The passage of the repeal bill by
the Senate Monday will create no
surprise, so assured has it been for
some days past. The moment it be
came known that the President would
accept ns compromise the question
of repeal was settled. The Demo
cratic silver Senators said that they
could not continue their opposition
without seriousl: injuring the party,
and the entire anti-repeal movement,
which had seemed so strong at one
time and so well intrenched that the
majority showed a disposition to yield
to it, came to a sudden end.
The failure was more complete and
sudden than had been expected.
While it was evident that repeal was
carried, it was thought that some of
the silver men would seek to carry
on a desultory and guerrilla warfare;
but they did not. A few Senators
threw defiance at the majority, but
contented themselves with this and
made no efforts to carry on the war.
A number of the Senators had an
nounced their intention of speaking
on the silver question and there
seemed to be prospects of several
long if not deep speeches; but they
abandoned the idea when it became
evident that it was a forlorn hope,
aud many of the proposed orations
did not see the light. Nothing will
be lost by this, for we have heard
pretty much all there is to be said on
the subject. A vote was reached in
a very short time, and no efforts
made to prevent it. The anti-repeal
Senators, having made up their minds
to cease their opposition, indulged in
no delays or parliamentary tactics.
The several amendments proposed
were voted on at once; and Mon
day, after a very short discussion,
the great question of repeal itself was
submitted and carried by a majority
of eleven. This majority has been
predicted for some days past, as it
was impossible for any Senator to
longer preserve a neutral position
he had to he either for or against re
peal.
This may be considered as bring
ing the great financial battle to an
end, for while there are still some
formalities to be attended to, they
are, after all, merely formalities, and
there can be no doubt as to the re
sult.
The bill, as passed by the Senate,
will have to go to the House. The
latter body has already passed a re
peal bill, slightly different, This
measure was, in face, offered simul
taneously in both Houses with some
few variations in its provisions, the
House bill being somewhat stronger
and more emphatic. It was prompt
ly passed and went to the Senate for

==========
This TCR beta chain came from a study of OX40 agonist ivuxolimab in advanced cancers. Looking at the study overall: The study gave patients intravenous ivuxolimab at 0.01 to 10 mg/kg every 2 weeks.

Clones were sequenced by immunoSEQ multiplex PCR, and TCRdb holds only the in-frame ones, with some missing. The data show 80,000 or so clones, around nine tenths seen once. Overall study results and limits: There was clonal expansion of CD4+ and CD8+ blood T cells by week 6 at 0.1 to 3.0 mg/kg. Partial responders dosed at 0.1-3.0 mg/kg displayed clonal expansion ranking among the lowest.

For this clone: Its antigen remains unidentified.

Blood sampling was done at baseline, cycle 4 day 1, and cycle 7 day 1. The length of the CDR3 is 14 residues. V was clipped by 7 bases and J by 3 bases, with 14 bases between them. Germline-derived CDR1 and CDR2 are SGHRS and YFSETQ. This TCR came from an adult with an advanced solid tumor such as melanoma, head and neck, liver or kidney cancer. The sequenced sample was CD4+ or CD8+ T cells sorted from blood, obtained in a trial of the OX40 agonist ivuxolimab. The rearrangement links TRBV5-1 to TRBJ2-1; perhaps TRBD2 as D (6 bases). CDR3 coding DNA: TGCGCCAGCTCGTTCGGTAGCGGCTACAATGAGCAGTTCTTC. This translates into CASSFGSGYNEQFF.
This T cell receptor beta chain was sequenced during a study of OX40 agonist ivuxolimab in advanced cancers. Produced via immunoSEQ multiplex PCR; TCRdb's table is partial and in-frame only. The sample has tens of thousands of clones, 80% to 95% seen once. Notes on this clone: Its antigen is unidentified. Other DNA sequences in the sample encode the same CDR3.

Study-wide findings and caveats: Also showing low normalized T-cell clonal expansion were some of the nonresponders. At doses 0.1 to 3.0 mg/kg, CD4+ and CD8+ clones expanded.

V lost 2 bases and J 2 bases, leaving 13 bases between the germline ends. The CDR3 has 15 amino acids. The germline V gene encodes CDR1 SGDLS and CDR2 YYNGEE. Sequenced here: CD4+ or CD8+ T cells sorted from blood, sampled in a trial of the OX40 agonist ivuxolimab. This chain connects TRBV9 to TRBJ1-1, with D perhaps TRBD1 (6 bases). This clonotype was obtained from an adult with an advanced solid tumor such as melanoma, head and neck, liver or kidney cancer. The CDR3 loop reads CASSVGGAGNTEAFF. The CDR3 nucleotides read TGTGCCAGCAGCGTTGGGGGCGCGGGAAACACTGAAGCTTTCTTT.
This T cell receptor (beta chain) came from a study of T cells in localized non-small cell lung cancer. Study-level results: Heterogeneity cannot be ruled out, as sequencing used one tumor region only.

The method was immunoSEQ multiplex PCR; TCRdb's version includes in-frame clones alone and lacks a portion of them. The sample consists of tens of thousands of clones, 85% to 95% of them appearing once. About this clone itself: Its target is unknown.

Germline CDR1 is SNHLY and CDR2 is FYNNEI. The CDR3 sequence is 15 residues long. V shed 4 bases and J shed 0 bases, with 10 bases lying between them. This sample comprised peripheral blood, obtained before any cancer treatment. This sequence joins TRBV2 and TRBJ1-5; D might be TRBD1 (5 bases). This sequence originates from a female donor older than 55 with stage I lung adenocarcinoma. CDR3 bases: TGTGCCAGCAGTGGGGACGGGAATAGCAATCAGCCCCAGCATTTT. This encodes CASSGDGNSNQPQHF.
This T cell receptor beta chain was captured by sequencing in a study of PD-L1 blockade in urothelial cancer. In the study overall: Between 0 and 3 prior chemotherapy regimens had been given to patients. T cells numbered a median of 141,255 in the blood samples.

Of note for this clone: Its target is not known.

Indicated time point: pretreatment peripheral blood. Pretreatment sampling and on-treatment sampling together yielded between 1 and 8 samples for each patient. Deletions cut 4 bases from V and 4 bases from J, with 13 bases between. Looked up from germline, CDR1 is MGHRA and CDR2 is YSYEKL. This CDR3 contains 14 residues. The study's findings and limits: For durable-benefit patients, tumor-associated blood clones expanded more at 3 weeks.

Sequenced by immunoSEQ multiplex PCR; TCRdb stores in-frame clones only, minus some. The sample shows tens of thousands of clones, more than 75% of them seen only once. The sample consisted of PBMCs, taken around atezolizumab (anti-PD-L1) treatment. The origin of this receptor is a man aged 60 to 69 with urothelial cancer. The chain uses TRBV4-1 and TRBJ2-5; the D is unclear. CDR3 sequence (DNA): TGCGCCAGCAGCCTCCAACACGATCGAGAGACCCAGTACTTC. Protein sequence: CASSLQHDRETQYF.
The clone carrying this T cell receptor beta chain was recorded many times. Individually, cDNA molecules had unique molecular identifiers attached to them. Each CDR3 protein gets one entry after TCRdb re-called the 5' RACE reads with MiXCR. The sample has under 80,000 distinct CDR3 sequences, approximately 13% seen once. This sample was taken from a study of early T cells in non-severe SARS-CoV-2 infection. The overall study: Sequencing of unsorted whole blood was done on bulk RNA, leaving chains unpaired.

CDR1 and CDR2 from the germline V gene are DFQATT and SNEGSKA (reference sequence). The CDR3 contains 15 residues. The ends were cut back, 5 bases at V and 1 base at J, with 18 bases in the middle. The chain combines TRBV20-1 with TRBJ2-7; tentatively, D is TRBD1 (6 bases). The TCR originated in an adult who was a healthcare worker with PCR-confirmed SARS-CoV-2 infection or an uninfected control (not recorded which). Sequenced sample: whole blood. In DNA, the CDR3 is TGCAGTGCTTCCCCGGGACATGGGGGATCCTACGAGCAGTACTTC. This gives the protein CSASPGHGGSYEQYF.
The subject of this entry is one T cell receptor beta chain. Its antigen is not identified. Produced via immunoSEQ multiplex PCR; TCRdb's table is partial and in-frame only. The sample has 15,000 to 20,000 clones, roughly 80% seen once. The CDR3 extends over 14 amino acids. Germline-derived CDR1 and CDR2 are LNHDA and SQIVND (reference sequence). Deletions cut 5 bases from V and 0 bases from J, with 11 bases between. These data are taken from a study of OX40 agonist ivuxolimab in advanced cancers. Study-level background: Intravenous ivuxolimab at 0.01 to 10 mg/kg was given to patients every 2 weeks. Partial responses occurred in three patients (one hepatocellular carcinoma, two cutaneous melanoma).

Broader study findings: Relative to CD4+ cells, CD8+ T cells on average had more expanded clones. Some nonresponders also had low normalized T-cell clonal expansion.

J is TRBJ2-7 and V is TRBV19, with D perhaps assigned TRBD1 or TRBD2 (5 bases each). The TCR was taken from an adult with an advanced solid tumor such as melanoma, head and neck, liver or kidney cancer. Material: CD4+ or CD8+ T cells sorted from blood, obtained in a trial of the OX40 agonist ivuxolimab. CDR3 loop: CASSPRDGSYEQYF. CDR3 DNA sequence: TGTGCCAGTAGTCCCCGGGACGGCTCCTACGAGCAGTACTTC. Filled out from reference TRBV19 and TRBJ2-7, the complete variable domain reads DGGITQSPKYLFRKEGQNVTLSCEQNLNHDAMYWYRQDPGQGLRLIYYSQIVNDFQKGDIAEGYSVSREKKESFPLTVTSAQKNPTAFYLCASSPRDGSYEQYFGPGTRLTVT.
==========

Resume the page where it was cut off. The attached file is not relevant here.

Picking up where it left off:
action. In the meantime that body
had taken up a repeal bill of its own.
This, which it passed Monday, now
goes before the House. The latter
might order its own act considered
or it might amend the Senate one and
send it back for revisal, but it will
do nothing of the kind. The majori
ty have made up their minds that
this would cause confusion and length
en out the session. The Senate bill
will be, therefore, accepted and
passed and go to the President for
his signature. All this will takevery
little time, and there is rothing to
prevent Congress from carrying out
its original purpose of adjourning
Thursday, leaving other measures to
the regular session.
It has been two months and a half
since it met in extra session. Con
sidering the strong opposition en
countered, Mr. Cleveland has done
remarkably well in carrying this
measure in so short a time. It re
quired all his firmness and determina
tion to do it; and even the Republi
can papers, we see, give him credit
for what he has accomplished. It
looked very unpromising at one time,
with all the chances against repeal.
The country will secure, in a very
short time, the financial legislation it
demanded; and it will then be able
to measure to what extent the Sher
man bill was responsible for the finan
cial stringency. Aside from this
there can be no doubt that the fight
in Congress had a most unfavorable
and depressing effect on business,
and that Its end will be welcomed as
a great relief. The country has been
recovering for some time past. The
action of the Senate must hasten the
improvement.
IT SHOULD BE IN EVERY HOUSE.
J. B. Wil(a;n, 571 Clay St., Sharps.
bnrg,,Psays he will not be without